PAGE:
So, when you look at the typical backup environment today, the fundamental design has been tweaked but not exactly overhauled since the initial deployment of VTLs. For many companies, a refresh of the design and technology is long overdue, and right now data deduplication is a really good catalyst to do this.
With inline deduplication, one of the pros is that when it's done, it's done. So when your data is written into the device, dedupe is accomplished and you keep on trucking. You may have less upfront performance compared to some of the post-process vendors because you're doing a lot more work as you're doing inline deduplication. But then another pro is that you could have less complexity and, essentially, time to accomplish everything.
So, if you look at the backup process' production and then backend things like dedupe, copies and replication in batch, you may be able to get a lot of your batch work done in less time by having a single step. In the post-process models you have multiple steps; you write into a staging area, then you read out to a dedupe area.
One of the bigger advantages of inline is that you can allow replication of a device from a source to a target and start right away. So with post-process there are some other things to think about. You can have a really fast initial write speed; extremely high performance and writing your data backups inbound. This can be very good from the point of view of meeting your backup window and accomplishing extremely fast restores from this device back to clients for the most recent data.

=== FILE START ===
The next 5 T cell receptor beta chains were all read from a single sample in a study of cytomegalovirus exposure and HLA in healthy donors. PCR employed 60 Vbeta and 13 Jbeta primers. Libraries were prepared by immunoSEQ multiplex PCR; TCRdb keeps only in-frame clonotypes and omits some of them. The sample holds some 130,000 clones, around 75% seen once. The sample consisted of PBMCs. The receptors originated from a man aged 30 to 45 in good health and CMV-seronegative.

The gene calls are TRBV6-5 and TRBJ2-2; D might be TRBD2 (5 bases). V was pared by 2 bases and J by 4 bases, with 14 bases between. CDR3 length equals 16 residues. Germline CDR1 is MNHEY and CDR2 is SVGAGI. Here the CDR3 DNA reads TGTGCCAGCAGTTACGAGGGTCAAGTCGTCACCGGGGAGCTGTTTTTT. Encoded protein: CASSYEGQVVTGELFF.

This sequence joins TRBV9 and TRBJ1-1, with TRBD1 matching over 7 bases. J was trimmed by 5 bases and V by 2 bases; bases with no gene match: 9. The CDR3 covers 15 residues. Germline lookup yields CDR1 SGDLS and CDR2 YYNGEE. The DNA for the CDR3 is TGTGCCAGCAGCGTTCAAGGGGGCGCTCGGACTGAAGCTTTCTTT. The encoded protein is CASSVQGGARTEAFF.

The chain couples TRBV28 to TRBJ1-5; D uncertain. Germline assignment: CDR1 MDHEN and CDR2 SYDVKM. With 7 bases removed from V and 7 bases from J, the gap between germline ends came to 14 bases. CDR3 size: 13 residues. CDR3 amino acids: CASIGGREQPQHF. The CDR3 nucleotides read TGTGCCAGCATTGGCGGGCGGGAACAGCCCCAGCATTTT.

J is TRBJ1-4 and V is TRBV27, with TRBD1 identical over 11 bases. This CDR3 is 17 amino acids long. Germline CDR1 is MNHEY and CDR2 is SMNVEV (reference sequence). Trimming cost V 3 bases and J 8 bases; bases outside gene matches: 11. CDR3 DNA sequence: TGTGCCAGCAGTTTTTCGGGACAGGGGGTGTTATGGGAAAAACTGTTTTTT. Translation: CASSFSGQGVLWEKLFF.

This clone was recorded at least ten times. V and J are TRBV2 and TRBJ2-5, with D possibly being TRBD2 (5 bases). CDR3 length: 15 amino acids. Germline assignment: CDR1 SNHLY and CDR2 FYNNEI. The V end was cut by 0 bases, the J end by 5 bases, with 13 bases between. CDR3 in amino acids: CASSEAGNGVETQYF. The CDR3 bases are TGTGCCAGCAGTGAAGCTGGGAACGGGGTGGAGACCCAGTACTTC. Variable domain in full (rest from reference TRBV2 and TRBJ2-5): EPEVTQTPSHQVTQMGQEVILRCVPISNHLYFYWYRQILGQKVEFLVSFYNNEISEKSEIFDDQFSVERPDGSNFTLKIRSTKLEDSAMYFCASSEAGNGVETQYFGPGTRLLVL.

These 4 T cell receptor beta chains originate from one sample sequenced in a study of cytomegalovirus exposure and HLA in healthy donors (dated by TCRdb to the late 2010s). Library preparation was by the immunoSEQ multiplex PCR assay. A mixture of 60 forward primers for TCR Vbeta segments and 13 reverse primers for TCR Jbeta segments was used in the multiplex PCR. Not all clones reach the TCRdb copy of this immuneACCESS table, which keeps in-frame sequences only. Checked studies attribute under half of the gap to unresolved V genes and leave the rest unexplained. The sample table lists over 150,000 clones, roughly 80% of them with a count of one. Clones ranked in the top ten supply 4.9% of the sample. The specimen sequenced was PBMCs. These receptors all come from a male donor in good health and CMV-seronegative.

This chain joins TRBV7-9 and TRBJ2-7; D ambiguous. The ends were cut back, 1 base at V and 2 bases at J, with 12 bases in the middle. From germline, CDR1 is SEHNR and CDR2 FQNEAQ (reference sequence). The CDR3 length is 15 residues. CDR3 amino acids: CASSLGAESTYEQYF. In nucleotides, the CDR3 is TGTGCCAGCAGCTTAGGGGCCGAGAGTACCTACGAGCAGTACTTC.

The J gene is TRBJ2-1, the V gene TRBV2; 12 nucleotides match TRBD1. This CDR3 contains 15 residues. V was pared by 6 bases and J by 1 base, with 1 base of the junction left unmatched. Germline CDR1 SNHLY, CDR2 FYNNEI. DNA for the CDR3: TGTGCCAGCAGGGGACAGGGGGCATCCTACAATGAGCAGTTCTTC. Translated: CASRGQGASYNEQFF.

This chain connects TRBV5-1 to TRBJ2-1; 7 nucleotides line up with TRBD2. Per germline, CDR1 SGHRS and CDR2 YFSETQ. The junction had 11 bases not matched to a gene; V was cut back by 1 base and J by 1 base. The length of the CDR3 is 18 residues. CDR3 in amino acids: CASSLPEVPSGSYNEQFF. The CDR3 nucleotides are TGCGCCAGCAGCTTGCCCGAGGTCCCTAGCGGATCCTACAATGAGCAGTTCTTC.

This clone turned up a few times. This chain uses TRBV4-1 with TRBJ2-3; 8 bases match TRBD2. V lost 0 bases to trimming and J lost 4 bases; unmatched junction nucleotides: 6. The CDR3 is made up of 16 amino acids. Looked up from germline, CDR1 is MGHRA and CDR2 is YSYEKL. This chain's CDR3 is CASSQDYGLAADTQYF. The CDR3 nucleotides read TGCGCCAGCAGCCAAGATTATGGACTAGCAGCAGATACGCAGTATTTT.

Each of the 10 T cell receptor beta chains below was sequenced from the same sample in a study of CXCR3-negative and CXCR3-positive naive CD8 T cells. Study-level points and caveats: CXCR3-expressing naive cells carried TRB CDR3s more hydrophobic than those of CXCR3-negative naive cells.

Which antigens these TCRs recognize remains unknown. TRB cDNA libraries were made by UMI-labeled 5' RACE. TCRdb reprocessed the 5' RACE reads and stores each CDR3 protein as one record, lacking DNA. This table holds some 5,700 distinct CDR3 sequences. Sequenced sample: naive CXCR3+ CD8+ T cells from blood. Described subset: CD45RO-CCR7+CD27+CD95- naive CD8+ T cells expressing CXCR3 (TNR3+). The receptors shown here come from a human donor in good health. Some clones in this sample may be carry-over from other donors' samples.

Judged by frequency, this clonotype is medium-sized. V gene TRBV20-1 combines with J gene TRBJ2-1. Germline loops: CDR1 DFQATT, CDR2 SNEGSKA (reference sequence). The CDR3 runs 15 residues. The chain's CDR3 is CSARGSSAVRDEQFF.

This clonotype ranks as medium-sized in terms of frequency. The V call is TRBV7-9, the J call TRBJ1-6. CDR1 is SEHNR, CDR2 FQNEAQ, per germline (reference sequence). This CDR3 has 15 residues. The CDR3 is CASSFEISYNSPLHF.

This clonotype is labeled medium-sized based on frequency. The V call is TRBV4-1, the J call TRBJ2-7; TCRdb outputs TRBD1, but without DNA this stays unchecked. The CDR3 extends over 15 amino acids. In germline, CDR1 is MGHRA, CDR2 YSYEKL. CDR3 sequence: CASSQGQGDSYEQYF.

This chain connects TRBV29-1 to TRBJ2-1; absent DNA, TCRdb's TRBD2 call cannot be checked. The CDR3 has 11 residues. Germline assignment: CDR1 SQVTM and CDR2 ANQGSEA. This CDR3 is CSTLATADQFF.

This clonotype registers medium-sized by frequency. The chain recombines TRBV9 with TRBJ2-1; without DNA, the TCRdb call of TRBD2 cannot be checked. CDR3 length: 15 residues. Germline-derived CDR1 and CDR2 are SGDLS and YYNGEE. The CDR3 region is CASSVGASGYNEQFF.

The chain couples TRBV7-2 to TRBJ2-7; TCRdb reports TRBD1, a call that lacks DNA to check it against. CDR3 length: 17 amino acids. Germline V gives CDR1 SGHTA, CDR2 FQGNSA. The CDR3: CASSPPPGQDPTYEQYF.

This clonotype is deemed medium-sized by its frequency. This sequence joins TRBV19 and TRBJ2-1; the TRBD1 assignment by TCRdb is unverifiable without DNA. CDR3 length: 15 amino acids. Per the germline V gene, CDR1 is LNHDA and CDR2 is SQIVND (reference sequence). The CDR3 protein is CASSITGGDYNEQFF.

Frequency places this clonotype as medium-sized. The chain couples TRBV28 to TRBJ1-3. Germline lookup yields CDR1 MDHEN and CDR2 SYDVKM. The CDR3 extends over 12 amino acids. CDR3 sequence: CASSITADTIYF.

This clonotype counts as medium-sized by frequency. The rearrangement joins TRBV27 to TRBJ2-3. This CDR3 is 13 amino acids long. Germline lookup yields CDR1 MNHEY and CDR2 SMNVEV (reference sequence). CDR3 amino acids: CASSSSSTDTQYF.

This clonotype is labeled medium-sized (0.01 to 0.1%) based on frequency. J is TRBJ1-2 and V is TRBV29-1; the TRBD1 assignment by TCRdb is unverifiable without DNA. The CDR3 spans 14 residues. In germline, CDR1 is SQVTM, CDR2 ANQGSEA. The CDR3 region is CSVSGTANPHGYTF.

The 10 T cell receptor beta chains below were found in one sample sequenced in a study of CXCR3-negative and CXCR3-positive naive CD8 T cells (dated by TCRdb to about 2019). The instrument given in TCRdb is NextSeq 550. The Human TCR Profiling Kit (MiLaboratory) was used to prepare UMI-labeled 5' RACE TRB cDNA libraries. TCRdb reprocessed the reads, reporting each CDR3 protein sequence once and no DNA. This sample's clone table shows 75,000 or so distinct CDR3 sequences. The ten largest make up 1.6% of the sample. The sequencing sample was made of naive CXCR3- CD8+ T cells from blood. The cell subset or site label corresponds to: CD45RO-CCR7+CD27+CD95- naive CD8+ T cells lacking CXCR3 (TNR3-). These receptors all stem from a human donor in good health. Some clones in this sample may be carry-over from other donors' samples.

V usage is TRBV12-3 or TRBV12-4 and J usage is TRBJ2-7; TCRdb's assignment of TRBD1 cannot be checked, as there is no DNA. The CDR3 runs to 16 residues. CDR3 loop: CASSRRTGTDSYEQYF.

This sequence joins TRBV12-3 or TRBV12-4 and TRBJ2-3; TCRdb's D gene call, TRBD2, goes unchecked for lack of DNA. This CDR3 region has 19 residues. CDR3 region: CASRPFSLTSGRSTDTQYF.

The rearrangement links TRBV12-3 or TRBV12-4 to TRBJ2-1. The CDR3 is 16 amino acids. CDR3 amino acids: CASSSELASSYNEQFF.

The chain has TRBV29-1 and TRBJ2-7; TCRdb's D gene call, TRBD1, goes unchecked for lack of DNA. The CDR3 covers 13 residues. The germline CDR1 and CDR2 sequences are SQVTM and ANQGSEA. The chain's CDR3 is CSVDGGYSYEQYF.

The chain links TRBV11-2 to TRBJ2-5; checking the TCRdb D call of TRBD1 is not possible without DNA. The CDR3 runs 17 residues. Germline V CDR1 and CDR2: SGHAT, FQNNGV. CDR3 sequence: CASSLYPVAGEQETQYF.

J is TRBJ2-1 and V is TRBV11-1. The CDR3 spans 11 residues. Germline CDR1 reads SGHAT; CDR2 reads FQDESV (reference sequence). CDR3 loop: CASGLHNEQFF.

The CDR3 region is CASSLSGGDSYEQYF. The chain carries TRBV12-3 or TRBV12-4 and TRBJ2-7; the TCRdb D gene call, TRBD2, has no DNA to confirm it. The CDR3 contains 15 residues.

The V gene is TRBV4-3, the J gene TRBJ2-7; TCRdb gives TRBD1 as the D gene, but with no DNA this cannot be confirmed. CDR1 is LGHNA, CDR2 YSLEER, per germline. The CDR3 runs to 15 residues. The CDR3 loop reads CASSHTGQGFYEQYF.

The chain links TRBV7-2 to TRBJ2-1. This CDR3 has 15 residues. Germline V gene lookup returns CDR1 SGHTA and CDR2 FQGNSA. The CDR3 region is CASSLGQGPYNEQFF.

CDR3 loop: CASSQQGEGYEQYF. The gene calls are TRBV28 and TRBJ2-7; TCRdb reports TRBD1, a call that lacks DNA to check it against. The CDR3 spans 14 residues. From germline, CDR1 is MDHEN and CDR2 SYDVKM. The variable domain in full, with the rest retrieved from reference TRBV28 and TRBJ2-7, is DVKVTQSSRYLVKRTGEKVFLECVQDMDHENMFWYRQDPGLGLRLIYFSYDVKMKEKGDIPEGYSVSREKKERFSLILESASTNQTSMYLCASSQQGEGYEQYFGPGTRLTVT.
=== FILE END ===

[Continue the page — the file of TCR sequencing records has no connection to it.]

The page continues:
A little caveat here is if your network and your clients can really keep up with some of the technologies that are out there today. Dedupe on the backend also needs to keep up with post-process. So if anyone has ever run a TSM environment, if you fall behind with your batch operations, say more than two days behind, it's really bad and you will struggle to keep up. That same paradigm really applies to deduplication. With post-process dedupe, it's great if you can write in a lot of data at fast speeds, but it's not great if your dedupe capability on the back-end can't keep up.
So, let's say you're writing in, but you can't write out to your dedupe environment before your next backup. What happens when your front-end cache builds up? That means you pretty much have to wait and try to catch up before your front-end is available or has enough capacity for the next inbound batch of backups.